Meet the team behind the iconic New York bookstore and bi-coastal fair, which just moved to a new location to make more room for a growing community.

Max Schumann
Executive Director

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I’ve been at Printed Matter for 26 years now. I started as a p/t book packer, then became a sales assistant, then manager for over a decade, then associate director for nearly a decade—I’ve pretty much worked in most of the job descriptions here. Right now I’m putting the finishing touches on Printed Matter’s next publication: A Book About Colab (and Related Activities), a celebration of Collaborative Projects, Inc. (aka Colab), an unruly, highly creative, highly productive group of artists active in the late ’70s and early ’80s who shared a “by artists and for artists” ethos. Printed Matter was founded in that same historical and cultural context, and our mission remains pretty true to its origins, which is to foster the distribution, understanding and appreciation of artists’ books and related publications.

Leslie Lasiter
Bibliographer / Inventory Manager

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I’ve been the bibliographer at Printed Matter for a little over two years, so I’m literally immersed in artists’ books all the time. We have a complex inventory system that grows every day with new artists’ publications—some recently published, others we carried years ago but are now out-of-print and often rare. I catalog these incoming titles and record all of the bibliographic information for our inventory database. Printed Matter as a space was bursting at the seams with inventory and new staff at the Tenth Avenue location, which shows how much the art book publishing world is growing, and how far the organization has come in forty years.

Samantha Inchausti
Finance and HR Manager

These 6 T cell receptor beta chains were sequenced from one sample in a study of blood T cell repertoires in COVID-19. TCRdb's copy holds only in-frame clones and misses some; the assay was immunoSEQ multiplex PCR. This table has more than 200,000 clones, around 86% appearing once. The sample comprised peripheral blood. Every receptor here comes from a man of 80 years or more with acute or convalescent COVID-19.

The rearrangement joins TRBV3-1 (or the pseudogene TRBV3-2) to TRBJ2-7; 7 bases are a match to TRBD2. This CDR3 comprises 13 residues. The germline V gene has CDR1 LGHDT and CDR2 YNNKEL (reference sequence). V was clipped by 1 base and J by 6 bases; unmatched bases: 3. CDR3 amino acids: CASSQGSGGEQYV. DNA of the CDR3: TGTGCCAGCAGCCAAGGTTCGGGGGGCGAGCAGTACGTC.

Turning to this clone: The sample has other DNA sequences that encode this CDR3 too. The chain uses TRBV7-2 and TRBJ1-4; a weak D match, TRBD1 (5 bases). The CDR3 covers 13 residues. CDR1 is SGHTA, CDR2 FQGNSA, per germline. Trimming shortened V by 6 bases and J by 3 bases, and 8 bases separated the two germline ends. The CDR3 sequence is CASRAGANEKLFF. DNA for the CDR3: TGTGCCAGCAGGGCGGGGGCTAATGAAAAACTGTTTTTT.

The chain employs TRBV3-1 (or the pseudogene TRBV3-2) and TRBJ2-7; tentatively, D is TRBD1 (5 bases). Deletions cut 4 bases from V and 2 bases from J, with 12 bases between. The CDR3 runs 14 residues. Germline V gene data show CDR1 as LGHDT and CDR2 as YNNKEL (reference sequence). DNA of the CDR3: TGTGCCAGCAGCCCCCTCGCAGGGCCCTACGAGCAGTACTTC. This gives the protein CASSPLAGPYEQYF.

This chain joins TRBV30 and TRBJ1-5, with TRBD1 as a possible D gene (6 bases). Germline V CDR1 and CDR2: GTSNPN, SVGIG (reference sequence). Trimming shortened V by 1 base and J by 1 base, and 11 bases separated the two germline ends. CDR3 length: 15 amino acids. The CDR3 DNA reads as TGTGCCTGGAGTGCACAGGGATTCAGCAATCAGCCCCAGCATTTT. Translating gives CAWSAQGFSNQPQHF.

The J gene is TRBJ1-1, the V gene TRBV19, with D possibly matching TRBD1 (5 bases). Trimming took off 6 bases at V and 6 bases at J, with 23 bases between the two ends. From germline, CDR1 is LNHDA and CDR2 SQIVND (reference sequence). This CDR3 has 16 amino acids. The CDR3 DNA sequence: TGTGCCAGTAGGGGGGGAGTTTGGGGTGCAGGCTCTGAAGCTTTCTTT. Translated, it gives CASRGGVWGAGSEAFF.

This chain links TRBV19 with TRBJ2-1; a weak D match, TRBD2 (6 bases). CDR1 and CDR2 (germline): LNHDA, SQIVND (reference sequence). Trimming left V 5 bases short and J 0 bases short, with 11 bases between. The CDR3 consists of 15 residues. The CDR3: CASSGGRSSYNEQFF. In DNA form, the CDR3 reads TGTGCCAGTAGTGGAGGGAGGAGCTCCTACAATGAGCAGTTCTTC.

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Most of our 15,000 books are sold on consignment by approximately 6,000 artists. The best part of my job is paying these artists what we owe them for their books.  There have been times throughout our forty-year history where we were unable to pay artists right away, but we are now in a place where we can pay them without having to check our bank balance.Printed Matter bridges the gap between the various art scenes within New York. I think this is most apparent at the New York and LA Art Book Fairs, where we have blue-chip galleries, small presses and independent zinesters all exhibiting together, reaching the same audience.

Momo Ishiguro
Development Manager

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I’m in charge of raising all of PM’s contributed income—meaning any funds we can receive through grants and donations as a non-profit organization. Since the grantmaking process can take such a long time, it provides a good excuse to plan and to look at everything from a wider perspective and ensure that what we’re doing all makes sense and fits together. That’s one of my favorite aspects of the job: being involved in early big-picture conversations about programs and initiatives. Writing a really good grant can be pleasurable and rewarding, too; if the project is cool, it can be super fun to craft the right, compelling language to convince someone that this thing is timely, innovative, and totally vital—and if all goes well, get a good chunk of money to see it through!

Keith Gray
Programming and Press Coordinator